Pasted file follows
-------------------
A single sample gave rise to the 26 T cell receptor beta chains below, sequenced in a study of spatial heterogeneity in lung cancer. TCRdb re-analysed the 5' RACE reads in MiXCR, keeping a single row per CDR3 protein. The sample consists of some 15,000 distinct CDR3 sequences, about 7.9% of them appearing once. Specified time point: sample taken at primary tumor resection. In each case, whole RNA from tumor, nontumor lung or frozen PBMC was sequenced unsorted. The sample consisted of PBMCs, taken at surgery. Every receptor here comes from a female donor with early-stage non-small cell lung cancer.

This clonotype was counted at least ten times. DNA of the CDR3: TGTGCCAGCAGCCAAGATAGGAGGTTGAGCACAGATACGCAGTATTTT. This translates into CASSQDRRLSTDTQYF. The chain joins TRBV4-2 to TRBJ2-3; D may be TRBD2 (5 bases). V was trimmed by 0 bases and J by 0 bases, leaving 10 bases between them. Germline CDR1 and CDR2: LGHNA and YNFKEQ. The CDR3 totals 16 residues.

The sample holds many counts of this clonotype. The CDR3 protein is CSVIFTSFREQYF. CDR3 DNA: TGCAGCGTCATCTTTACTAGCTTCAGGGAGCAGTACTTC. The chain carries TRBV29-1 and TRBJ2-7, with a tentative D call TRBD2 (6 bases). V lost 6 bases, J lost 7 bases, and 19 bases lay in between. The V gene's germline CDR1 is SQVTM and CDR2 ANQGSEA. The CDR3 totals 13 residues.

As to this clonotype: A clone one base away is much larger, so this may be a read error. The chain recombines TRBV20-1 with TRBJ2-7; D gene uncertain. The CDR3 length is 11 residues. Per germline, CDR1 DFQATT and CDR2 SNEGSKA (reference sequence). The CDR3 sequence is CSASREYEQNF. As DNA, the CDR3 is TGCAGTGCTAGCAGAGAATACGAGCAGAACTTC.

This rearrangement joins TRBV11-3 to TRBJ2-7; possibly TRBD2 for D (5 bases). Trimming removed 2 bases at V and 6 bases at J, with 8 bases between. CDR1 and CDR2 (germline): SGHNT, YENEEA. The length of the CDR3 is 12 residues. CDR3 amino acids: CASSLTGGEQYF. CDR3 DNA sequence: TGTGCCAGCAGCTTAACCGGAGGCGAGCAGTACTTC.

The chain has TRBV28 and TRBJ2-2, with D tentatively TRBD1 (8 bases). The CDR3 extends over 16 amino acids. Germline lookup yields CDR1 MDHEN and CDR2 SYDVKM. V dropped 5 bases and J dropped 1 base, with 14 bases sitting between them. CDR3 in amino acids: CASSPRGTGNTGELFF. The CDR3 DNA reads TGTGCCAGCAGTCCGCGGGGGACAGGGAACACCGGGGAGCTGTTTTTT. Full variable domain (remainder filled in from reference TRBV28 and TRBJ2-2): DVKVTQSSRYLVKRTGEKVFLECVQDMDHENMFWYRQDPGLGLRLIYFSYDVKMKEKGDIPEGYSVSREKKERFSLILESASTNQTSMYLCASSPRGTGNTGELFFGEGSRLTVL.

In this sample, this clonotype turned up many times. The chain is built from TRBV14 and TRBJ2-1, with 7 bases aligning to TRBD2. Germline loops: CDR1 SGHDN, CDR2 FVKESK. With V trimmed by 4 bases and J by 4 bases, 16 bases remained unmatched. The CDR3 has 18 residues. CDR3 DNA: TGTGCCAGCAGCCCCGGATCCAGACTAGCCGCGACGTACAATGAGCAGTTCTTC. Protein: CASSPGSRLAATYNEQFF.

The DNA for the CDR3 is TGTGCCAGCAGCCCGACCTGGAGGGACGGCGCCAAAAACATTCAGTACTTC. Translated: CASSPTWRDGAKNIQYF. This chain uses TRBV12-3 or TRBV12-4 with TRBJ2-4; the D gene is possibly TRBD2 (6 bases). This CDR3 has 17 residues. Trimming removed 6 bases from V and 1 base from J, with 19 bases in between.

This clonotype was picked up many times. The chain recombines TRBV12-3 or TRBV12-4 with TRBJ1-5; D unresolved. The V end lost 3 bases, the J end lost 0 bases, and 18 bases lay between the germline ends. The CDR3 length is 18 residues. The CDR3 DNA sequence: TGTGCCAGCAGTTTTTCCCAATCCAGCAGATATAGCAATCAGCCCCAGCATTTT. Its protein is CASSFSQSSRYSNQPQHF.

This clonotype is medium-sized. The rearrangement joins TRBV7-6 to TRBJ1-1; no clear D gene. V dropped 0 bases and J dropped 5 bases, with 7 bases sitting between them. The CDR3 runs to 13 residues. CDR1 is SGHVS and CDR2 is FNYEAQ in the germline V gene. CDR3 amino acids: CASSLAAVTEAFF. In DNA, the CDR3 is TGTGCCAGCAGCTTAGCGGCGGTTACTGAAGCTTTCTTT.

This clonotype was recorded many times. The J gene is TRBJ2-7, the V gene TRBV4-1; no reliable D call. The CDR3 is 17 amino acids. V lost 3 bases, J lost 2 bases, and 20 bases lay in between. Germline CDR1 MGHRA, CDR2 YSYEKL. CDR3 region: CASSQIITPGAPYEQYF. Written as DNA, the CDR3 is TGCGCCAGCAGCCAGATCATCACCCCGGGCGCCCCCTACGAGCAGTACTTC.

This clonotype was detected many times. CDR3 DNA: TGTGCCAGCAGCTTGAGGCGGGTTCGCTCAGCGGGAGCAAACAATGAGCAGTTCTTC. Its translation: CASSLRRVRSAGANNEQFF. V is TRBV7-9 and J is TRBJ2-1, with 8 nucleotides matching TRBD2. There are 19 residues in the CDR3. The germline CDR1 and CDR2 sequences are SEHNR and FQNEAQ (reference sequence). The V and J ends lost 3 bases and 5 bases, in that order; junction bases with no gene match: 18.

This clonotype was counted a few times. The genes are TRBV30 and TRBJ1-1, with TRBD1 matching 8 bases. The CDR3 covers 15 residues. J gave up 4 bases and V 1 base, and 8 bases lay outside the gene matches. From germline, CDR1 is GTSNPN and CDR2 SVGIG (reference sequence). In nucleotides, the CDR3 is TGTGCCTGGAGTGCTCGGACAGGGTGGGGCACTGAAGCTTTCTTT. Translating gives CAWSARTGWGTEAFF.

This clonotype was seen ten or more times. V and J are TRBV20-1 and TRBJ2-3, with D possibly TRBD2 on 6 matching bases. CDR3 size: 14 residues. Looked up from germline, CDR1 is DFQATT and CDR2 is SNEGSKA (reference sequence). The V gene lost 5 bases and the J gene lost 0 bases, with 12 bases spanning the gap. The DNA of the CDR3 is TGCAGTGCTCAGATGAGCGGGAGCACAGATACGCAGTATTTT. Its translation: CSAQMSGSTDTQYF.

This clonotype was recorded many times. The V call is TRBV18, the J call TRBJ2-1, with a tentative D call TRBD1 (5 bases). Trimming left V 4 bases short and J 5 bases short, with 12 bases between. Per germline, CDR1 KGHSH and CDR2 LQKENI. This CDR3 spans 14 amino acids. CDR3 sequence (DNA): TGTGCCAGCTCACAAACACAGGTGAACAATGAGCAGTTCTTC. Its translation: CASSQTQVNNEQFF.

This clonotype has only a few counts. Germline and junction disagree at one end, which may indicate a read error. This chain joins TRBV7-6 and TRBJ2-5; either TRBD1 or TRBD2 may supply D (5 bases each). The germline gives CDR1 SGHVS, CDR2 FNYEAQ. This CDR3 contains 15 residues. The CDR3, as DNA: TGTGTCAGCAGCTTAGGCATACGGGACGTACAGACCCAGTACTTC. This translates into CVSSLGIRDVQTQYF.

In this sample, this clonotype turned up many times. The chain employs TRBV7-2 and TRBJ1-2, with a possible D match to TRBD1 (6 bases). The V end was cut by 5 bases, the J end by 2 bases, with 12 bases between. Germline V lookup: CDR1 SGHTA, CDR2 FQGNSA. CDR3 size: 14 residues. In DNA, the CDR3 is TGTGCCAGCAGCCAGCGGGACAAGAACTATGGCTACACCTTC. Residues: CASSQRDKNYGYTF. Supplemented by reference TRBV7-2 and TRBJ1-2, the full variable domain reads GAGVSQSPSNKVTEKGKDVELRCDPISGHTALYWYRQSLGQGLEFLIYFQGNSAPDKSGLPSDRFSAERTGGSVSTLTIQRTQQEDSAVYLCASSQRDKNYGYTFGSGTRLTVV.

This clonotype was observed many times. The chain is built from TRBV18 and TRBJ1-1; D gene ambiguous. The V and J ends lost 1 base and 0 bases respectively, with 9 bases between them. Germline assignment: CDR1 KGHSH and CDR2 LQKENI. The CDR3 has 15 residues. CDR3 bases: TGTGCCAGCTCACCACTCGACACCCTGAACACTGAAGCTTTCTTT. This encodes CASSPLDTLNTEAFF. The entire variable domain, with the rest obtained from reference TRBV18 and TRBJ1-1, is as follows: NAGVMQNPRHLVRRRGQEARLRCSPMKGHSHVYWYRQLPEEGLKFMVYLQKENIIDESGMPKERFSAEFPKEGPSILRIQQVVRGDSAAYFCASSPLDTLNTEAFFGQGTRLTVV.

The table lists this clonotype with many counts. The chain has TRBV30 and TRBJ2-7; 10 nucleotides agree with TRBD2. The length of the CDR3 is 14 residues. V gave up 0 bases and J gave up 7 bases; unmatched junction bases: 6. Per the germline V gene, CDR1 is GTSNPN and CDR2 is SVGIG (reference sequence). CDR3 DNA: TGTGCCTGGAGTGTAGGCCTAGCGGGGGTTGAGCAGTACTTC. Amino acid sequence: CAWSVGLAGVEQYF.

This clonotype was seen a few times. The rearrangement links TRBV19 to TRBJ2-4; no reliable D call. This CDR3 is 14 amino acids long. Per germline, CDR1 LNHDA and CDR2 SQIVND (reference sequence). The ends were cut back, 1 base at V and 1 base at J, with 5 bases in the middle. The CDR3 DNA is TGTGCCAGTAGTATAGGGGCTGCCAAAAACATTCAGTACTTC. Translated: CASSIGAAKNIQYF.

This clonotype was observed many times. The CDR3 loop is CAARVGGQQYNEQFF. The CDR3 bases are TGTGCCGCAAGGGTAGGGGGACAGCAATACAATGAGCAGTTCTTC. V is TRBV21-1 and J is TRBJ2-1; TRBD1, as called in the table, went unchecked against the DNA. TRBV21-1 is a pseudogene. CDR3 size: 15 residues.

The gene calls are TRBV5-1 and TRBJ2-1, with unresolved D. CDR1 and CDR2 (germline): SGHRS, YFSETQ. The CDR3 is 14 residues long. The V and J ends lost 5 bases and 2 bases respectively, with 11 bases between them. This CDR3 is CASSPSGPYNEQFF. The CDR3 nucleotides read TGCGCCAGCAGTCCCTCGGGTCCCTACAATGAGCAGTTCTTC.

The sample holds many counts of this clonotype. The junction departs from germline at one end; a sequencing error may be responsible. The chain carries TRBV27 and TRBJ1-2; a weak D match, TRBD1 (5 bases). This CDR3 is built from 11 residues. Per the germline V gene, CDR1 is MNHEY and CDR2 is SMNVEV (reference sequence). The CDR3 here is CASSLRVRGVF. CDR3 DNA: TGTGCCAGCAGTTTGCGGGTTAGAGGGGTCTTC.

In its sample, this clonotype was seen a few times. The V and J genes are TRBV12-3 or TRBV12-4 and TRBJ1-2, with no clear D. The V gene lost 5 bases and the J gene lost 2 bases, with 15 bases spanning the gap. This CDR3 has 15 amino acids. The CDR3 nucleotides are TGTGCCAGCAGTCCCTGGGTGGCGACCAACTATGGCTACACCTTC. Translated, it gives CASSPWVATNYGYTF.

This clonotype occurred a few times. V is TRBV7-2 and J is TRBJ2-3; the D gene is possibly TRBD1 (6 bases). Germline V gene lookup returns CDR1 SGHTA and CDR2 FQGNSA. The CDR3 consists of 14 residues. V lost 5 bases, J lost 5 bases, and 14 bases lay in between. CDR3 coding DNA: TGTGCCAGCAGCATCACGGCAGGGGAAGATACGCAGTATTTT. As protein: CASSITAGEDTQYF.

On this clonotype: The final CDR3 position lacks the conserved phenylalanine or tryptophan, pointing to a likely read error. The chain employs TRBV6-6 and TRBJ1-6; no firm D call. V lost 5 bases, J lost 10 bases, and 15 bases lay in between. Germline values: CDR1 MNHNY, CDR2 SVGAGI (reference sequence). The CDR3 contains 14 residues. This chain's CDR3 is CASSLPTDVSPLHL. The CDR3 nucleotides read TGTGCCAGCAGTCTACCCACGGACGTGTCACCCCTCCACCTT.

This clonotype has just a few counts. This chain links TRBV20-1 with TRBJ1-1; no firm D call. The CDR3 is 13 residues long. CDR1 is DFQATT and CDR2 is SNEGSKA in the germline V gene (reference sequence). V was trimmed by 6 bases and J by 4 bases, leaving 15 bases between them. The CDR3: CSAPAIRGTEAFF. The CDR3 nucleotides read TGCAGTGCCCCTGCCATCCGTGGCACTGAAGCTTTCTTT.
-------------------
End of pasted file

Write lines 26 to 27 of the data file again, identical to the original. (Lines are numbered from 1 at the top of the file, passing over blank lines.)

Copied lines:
On this clonotype: The final CDR3 position lacks the conserved phenylalanine or tryptophan, pointing to a likely read error. The chain employs TRBV6-6 and TRBJ1-6; no firm D call. V lost 5 bases, J lost 10 bases, and 15 bases lay in between. Germline values: CDR1 MNHNY, CDR2 SVGAGI (reference sequence). The CDR3 contains 14 residues. This chain's CDR3 is CASSLPTDVSPLHL. The CDR3 nucleotides read TGTGCCAGCAGTCTACCCACGGACGTGTCACCCCTCCACCTT.

This clonotype has just a few counts. This chain links TRBV20-1 with TRBJ1-1; no firm D call. The CDR3 is 13 residues long. CDR1 is DFQATT and CDR2 is SNEGSKA in the germline V gene (reference sequence). V was trimmed by 6 bases and J by 4 bases, leaving 15 bases between them. The CDR3: CSAPAIRGTEAFF. The CDR3 nucleotides read TGCAGTGCCCCTGCCATCCGTGGCACTGAAGCTTTCTTT.